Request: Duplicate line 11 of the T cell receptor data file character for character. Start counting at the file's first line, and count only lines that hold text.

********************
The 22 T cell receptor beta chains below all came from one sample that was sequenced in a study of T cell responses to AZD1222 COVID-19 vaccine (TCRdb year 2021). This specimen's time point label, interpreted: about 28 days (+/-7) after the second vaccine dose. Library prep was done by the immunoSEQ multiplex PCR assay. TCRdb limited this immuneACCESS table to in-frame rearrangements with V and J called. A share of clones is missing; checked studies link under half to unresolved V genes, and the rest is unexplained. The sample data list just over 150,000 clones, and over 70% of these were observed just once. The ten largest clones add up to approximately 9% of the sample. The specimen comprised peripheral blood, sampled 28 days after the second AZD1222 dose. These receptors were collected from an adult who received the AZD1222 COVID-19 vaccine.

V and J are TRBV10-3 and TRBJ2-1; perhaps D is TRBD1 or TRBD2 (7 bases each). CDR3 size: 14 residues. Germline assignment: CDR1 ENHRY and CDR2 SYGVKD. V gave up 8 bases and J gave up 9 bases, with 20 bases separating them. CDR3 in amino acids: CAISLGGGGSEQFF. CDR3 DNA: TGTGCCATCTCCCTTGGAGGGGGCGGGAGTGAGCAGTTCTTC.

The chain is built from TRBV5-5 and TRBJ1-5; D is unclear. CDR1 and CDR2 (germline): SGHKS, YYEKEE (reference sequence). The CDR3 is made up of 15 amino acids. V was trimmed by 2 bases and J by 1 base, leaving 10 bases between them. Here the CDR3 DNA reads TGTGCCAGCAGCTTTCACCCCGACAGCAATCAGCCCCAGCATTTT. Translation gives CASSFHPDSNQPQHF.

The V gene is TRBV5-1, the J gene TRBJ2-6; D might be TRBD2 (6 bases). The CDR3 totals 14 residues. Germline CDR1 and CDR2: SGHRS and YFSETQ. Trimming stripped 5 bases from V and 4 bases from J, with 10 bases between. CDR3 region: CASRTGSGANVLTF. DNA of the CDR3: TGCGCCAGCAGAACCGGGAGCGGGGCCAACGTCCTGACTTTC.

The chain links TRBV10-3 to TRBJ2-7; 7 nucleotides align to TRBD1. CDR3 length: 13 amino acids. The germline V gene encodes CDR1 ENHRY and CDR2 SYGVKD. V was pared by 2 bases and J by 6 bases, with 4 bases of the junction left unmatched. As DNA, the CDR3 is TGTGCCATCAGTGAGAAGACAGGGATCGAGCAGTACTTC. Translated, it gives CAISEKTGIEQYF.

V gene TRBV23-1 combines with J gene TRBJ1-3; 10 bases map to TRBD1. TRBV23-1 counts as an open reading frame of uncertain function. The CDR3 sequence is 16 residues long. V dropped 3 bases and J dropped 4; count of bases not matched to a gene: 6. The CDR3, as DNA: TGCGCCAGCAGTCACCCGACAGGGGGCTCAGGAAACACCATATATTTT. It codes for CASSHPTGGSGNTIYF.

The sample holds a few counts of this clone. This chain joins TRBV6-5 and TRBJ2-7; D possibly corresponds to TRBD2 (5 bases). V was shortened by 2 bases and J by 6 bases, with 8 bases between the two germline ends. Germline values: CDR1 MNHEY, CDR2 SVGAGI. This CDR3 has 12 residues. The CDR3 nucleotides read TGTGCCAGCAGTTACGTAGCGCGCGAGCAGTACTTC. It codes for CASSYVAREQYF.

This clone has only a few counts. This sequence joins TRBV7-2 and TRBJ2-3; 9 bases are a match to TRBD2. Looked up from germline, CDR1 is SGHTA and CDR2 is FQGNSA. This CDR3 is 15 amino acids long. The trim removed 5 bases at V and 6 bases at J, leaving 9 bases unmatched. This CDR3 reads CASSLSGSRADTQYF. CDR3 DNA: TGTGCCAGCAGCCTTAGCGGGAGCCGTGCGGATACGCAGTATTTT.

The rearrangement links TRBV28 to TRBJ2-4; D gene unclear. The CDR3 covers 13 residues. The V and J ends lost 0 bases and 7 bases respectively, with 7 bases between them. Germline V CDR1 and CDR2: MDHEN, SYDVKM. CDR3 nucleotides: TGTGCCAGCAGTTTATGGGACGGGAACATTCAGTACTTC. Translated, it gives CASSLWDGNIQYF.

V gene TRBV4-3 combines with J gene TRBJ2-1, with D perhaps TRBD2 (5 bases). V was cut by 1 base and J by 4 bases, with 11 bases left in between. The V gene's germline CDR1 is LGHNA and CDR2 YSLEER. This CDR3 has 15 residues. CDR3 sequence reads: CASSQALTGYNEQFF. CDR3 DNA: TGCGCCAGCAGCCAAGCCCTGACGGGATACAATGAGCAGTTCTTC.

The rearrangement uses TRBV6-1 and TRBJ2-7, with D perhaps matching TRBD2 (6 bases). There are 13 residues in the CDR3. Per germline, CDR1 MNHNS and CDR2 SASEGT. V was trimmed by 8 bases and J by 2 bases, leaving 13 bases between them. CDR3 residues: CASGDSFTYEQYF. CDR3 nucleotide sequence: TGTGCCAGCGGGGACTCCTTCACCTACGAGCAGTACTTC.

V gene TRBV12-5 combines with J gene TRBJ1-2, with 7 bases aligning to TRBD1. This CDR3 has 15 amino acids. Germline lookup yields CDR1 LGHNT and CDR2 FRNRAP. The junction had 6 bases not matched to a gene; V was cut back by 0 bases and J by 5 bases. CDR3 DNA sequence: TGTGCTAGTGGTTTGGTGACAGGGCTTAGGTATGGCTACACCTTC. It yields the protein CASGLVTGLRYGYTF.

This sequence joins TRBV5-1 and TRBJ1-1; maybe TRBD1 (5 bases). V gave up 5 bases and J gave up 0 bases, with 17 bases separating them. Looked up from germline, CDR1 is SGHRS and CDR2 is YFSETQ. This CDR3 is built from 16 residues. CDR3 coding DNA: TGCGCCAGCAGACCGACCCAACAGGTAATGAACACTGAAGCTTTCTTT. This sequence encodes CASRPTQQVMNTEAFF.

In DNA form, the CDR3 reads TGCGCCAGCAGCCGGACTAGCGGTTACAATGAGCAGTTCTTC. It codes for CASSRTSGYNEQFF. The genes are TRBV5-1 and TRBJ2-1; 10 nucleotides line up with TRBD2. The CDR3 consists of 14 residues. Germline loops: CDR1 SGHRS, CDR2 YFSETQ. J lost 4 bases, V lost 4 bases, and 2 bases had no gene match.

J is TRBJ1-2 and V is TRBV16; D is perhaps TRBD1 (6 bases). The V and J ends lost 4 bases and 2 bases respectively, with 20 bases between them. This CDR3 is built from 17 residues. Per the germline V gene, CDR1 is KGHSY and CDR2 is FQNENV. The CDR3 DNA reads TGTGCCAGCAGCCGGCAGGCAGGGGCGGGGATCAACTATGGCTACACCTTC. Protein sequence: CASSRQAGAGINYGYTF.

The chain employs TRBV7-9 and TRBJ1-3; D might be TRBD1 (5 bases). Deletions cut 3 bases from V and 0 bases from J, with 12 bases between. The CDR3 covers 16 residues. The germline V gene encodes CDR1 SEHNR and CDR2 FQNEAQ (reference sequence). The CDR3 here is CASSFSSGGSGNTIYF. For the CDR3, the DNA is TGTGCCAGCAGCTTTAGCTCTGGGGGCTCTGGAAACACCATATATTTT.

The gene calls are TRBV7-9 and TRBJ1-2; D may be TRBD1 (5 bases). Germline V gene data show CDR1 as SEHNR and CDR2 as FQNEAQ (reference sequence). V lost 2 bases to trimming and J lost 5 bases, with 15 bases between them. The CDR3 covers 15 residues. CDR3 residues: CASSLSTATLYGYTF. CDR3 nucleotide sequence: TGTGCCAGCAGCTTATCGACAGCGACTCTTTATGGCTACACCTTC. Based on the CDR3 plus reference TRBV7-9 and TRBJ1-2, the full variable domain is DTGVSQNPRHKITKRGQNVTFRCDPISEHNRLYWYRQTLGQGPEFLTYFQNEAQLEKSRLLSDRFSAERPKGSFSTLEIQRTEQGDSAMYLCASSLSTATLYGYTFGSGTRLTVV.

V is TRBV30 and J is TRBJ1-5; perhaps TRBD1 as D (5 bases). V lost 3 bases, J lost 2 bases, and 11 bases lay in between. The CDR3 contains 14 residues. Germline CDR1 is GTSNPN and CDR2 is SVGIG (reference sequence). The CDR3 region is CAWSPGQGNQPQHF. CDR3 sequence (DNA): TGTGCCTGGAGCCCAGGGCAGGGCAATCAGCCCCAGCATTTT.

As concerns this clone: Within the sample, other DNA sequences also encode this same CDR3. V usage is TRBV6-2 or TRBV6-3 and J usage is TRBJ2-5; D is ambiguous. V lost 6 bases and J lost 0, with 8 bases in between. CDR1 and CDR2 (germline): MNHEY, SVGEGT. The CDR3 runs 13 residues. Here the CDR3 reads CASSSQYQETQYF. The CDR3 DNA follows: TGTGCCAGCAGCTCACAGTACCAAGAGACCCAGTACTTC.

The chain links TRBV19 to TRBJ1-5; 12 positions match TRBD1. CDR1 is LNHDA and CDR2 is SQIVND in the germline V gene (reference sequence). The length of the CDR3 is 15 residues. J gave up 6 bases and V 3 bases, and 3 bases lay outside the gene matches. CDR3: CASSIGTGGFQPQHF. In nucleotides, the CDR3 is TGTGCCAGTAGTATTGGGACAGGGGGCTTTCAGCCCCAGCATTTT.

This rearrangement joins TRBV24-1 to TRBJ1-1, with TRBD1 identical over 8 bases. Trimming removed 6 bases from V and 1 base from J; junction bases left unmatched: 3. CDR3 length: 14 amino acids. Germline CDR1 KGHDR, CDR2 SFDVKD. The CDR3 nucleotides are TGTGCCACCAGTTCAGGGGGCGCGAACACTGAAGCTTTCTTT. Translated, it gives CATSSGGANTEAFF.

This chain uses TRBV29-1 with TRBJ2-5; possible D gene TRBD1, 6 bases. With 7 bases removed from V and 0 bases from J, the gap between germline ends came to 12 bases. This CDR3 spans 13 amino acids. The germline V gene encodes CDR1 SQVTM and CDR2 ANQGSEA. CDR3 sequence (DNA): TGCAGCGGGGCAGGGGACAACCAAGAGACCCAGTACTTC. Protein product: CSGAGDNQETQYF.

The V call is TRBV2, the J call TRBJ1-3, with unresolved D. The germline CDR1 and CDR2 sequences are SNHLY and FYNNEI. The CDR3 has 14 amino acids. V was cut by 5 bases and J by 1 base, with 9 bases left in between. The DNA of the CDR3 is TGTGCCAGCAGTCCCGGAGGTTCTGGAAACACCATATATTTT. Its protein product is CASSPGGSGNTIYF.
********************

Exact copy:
The rearrangement uses TRBV6-1 and TRBJ2-7, with D perhaps matching TRBD2 (6 bases). There are 13 residues in the CDR3. Per germline, CDR1 MNHNS and CDR2 SASEGT. V was trimmed by 8 bases and J by 2 bases, leaving 13 bases between them. CDR3 residues: CASGDSFTYEQYF. CDR3 nucleotide sequence: TGTGCCAGCGGGGACTCCTTCACCTACGAGCAGTACTTC.